After seven weeks in Shanghai, China, our youngest son, Bret, was scheduled to arrive home at around 7:45 p.m. Friday night. His plane, that connected in Vancouver, Canada, showed a status of “on-time” then switched to “early.” My husband and I hurried to the airport, only to find the Air Canada flight had already landed and passengers were retrieving their luggage. We looked around for Bret. No sign of him.
Maybe he stopped at the bathroom.
Time passed. Still no Bret— so I started to worry.
I asked a couple of the college-aged girls waiting for their luggage, “Do you remember seeing a 6’5,” 21-year-old man, blue eyes with blonde hair to his shoulders on your plane?” He’s hard to miss.
“No, he doesn’t sound familiar.”
We had no contact with Bret because he left his phone in a taxi in Shanghai. That’s another story.
Our son is our prodigal. He also has a mama who prays every for him every day so I am trusting he will one day be a mighty warrior for Christ. Just not in my timing. However, because Bret’s a young man who pushes the limits, my imagination ran wild.
What if he tried to take something through the checkpoint in Shanghai and is sitting in a Chinese jail right now?
I remembered the time, as a boy, that Bret had three water bottles in his backpack when we flew out on a family vacation. Fortunately, the checkpoint security let him slide.
Maybe he’s being detained at Customs in Vancouver for some reason.
Because he didn’t have a phone, there was no way to let us know.
My husband, Jeff, and I, now just short of panic, hurried over to the Air Canada ticket counter for help. The woman at the counter said, “I’m sorry. I cannot give you any information about passengers. Here’s a number you can call for assistance.”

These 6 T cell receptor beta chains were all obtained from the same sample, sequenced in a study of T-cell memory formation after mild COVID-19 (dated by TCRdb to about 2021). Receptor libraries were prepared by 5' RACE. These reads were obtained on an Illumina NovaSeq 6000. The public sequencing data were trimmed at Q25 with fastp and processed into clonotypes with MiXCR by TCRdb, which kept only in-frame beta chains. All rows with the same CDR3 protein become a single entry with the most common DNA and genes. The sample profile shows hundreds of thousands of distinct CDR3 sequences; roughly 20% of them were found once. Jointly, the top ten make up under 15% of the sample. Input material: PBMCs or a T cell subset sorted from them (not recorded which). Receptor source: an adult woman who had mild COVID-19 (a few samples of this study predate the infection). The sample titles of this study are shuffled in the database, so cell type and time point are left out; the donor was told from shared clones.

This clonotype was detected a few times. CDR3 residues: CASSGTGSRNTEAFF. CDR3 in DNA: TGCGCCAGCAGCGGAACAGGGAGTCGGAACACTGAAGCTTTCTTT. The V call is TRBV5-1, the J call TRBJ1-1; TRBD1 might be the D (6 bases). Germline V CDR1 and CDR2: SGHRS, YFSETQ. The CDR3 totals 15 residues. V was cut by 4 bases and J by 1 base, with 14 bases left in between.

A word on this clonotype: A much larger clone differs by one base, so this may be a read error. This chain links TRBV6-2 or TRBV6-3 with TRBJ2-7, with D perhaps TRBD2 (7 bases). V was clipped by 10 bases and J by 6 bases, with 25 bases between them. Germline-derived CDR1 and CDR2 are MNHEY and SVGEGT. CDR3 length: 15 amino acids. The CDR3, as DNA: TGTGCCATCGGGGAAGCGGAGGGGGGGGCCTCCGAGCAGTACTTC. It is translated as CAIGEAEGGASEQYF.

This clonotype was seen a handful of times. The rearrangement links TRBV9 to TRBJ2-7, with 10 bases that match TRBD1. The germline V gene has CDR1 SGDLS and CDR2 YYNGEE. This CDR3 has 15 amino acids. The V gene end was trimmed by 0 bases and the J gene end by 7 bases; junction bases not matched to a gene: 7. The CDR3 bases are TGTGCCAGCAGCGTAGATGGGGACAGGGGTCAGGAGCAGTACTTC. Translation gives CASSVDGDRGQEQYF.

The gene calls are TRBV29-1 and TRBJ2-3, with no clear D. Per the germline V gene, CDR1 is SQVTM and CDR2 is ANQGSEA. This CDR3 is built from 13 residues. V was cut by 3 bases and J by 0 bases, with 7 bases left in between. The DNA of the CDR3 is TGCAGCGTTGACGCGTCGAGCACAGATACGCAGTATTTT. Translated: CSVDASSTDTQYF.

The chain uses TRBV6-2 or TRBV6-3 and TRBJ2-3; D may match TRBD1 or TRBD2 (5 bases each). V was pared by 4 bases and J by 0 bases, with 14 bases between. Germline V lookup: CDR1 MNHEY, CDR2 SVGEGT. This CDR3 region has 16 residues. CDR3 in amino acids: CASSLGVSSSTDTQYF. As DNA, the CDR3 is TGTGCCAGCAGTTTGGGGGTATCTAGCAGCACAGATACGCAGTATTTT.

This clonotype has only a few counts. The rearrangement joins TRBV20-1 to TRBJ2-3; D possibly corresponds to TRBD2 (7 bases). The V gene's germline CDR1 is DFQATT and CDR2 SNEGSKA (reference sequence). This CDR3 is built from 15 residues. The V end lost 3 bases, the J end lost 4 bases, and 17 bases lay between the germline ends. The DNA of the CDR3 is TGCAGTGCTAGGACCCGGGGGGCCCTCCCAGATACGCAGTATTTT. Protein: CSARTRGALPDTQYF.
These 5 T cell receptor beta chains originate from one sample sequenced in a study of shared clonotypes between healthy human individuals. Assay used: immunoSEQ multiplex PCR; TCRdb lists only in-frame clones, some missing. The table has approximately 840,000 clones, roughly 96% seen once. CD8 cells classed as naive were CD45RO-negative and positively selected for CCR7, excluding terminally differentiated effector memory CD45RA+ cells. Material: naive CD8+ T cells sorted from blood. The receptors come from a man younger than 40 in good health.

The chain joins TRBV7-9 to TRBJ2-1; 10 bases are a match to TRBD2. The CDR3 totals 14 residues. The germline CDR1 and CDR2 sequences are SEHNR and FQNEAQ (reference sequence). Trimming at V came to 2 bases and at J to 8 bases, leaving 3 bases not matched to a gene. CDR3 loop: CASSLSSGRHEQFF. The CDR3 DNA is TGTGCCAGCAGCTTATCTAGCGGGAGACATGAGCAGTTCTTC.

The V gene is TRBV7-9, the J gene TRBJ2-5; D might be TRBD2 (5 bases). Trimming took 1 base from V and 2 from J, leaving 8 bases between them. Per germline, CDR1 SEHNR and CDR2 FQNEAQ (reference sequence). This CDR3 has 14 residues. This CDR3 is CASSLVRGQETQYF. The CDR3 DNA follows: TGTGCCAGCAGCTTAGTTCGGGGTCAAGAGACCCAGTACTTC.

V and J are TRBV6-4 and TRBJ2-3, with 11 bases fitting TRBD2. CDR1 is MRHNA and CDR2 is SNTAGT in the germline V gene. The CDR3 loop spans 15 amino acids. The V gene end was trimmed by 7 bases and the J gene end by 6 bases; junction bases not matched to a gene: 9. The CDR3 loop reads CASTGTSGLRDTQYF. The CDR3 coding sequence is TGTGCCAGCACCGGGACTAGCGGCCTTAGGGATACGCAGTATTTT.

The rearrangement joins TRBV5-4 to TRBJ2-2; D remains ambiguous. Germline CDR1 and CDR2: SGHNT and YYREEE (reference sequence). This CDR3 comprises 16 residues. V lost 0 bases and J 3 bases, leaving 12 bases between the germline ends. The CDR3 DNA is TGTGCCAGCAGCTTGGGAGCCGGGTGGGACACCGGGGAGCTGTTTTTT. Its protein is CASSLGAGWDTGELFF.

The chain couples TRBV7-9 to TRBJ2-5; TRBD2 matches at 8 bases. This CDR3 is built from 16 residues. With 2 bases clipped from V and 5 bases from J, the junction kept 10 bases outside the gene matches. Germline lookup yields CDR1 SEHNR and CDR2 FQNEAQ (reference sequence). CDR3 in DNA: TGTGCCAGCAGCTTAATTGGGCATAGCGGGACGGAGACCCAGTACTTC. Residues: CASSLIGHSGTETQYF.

Ring. Ring. Ring. No answer.
Now what do we do? We felt helpless.
Jeff then received a call from a Maryland phone number and something told him to pick up. It was Bret, using someone else’s phone to let us know his flight out of Shanghai flight was delayed, so he missed his connection. The airline rerouted him through Denver and he was going to be about three hours later in arriving.
We were relieved, but then conviction set in.
I judged my son.
I placed him in a Chinese jail and in custody at Customs!
Scripture says, “Do not judge, or you too will be judged. For in the same way you judge others, you will be judged, and with the measure you use, it will be measured to you.”
I thought the worst, not the best about my child. I did not give him the benefit of the doubt. Judgment is a lot like worry. Most of the time we are wrong, and what we judged was not actually the case.
So after this experience I am praying to do better and not be so judgmental. I want to suppress vain imaginations and wait for truth to surface.
In Luke 6:31, Jesus said, “Do unto others as you would have them do to you.” Instead of judging another, we have to put ourselves in the shoes of the one we are passing judgment on. Do we want to be unfairly judged?
If the answer is “No,” let’s leave the judging to the only one who has the right to judge and who sits on the Judgment Seat, our Heavenly Father.
Categories: Devotion of the Week